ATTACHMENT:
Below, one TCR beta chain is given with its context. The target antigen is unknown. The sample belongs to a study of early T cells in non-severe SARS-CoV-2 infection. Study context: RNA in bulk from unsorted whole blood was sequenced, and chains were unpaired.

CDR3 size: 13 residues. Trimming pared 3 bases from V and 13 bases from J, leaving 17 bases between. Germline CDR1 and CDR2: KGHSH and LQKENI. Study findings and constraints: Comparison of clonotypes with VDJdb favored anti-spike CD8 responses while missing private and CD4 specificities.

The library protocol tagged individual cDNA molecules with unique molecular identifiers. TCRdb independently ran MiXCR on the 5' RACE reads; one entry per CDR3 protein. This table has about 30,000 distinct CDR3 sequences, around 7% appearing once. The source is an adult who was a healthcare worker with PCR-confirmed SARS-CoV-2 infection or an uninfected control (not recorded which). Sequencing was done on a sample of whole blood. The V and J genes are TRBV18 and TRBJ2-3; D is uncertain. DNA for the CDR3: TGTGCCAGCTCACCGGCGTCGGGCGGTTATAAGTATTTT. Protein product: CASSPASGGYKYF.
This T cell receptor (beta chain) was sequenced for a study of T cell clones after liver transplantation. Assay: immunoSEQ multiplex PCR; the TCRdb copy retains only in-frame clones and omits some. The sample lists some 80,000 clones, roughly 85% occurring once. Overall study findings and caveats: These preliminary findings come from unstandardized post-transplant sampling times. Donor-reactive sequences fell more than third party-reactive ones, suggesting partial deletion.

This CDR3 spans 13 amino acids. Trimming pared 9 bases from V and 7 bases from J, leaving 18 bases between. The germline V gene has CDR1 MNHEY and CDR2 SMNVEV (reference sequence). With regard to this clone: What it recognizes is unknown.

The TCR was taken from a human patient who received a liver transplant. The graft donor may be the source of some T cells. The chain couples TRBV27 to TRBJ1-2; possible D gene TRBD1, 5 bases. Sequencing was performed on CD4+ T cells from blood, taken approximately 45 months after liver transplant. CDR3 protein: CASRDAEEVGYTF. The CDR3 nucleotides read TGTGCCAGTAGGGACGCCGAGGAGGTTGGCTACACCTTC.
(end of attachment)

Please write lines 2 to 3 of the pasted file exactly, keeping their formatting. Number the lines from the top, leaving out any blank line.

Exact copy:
CDR3 size: 13 residues. Trimming pared 3 bases from V and 13 bases from J, leaving 17 bases between. Germline CDR1 and CDR2: KGHSH and LQKENI. Study findings and constraints: Comparison of clonotypes with VDJdb favored anti-spike CD8 responses while missing private and CD4 specificities.

The library protocol tagged individual cDNA molecules with unique molecular identifiers. TCRdb independently ran MiXCR on the 5' RACE reads; one entry per CDR3 protein. This table has about 30,000 distinct CDR3 sequences, around 7% appearing once. The source is an adult who was a healthcare worker with PCR-confirmed SARS-CoV-2 infection or an uninfected control (not recorded which). Sequencing was done on a sample of whole blood. The V and J genes are TRBV18 and TRBJ2-3; D is uncertain. DNA for the CDR3: TGTGCCAGCTCACCGGCGTCGGGCGGTTATAAGTATTTT. Protein product: CASSPASGGYKYF.